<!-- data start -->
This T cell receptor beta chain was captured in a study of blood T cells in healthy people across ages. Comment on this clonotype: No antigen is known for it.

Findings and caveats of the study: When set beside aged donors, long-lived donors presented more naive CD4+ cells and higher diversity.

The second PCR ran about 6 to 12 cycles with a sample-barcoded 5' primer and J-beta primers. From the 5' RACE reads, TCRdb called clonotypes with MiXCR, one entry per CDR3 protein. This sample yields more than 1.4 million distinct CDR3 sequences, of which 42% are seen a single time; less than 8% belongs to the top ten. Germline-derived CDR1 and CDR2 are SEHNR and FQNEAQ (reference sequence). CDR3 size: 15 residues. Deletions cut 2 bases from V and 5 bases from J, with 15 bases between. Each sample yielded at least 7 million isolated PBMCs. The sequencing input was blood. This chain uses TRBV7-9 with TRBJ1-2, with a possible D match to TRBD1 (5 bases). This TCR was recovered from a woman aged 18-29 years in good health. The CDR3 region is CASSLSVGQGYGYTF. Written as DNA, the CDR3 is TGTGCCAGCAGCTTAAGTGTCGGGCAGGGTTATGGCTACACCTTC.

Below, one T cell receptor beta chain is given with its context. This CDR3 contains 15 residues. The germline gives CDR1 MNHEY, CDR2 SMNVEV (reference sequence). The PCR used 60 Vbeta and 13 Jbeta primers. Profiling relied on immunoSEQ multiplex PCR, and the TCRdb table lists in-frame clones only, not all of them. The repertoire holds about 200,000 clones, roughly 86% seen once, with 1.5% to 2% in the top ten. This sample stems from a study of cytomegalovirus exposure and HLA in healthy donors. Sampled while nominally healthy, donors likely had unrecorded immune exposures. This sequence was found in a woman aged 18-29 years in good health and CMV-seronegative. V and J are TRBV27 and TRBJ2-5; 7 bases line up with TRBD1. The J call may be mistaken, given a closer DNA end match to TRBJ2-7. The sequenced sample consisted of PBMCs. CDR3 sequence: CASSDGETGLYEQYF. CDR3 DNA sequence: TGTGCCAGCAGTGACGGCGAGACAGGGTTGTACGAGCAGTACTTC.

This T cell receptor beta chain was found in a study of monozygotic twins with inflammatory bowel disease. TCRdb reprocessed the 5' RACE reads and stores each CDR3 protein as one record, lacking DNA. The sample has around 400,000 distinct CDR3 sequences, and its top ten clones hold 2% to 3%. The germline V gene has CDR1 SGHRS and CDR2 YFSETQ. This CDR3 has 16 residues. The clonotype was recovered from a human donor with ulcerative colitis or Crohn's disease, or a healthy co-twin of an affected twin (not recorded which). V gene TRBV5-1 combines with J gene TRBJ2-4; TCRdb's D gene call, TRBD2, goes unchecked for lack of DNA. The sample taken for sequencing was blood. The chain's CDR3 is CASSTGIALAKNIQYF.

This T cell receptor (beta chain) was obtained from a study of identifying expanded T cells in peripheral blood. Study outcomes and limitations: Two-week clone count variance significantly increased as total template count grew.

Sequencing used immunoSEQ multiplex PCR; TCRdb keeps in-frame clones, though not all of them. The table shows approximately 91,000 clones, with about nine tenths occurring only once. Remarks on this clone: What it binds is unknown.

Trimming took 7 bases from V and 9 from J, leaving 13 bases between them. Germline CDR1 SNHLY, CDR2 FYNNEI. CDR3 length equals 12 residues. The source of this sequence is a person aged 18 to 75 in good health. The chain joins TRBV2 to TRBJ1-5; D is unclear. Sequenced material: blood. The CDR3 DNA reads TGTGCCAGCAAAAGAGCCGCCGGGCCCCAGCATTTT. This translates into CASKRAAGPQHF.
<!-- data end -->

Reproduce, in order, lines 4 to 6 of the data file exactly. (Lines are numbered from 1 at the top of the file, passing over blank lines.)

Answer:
Below, one T cell receptor beta chain is given with its context. This CDR3 contains 15 residues. The germline gives CDR1 MNHEY, CDR2 SMNVEV (reference sequence). The PCR used 60 Vbeta and 13 Jbeta primers. Profiling relied on immunoSEQ multiplex PCR, and the TCRdb table lists in-frame clones only, not all of them. The repertoire holds about 200,000 clones, roughly 86% seen once, with 1.5% to 2% in the top ten. This sample stems from a study of cytomegalovirus exposure and HLA in healthy donors. Sampled while nominally healthy, donors likely had unrecorded immune exposures. This sequence was found in a woman aged 18-29 years in good health and CMV-seronegative. V and J are TRBV27 and TRBJ2-5; 7 bases line up with TRBD1. The J call may be mistaken, given a closer DNA end match to TRBJ2-7. The sequenced sample consisted of PBMCs. CDR3 sequence: CASSDGETGLYEQYF. CDR3 DNA sequence: TGTGCCAGCAGTGACGGCGAGACAGGGTTGTACGAGCAGTACTTC.

This T cell receptor beta chain was found in a study of monozygotic twins with inflammatory bowel disease. TCRdb reprocessed the 5' RACE reads and stores each CDR3 protein as one record, lacking DNA. The sample has around 400,000 distinct CDR3 sequences, and its top ten clones hold 2% to 3%. The germline V gene has CDR1 SGHRS and CDR2 YFSETQ. This CDR3 has 16 residues. The clonotype was recovered from a human donor with ulcerative colitis or Crohn's disease, or a healthy co-twin of an affected twin (not recorded which). V gene TRBV5-1 combines with J gene TRBJ2-4; TCRdb's D gene call, TRBD2, goes unchecked for lack of DNA. The sample taken for sequencing was blood. The chain's CDR3 is CASSTGIALAKNIQYF.

This T cell receptor (beta chain) was obtained from a study of identifying expanded T cells in peripheral blood. Study outcomes and limitations: Two-week clone count variance significantly increased as total template count grew.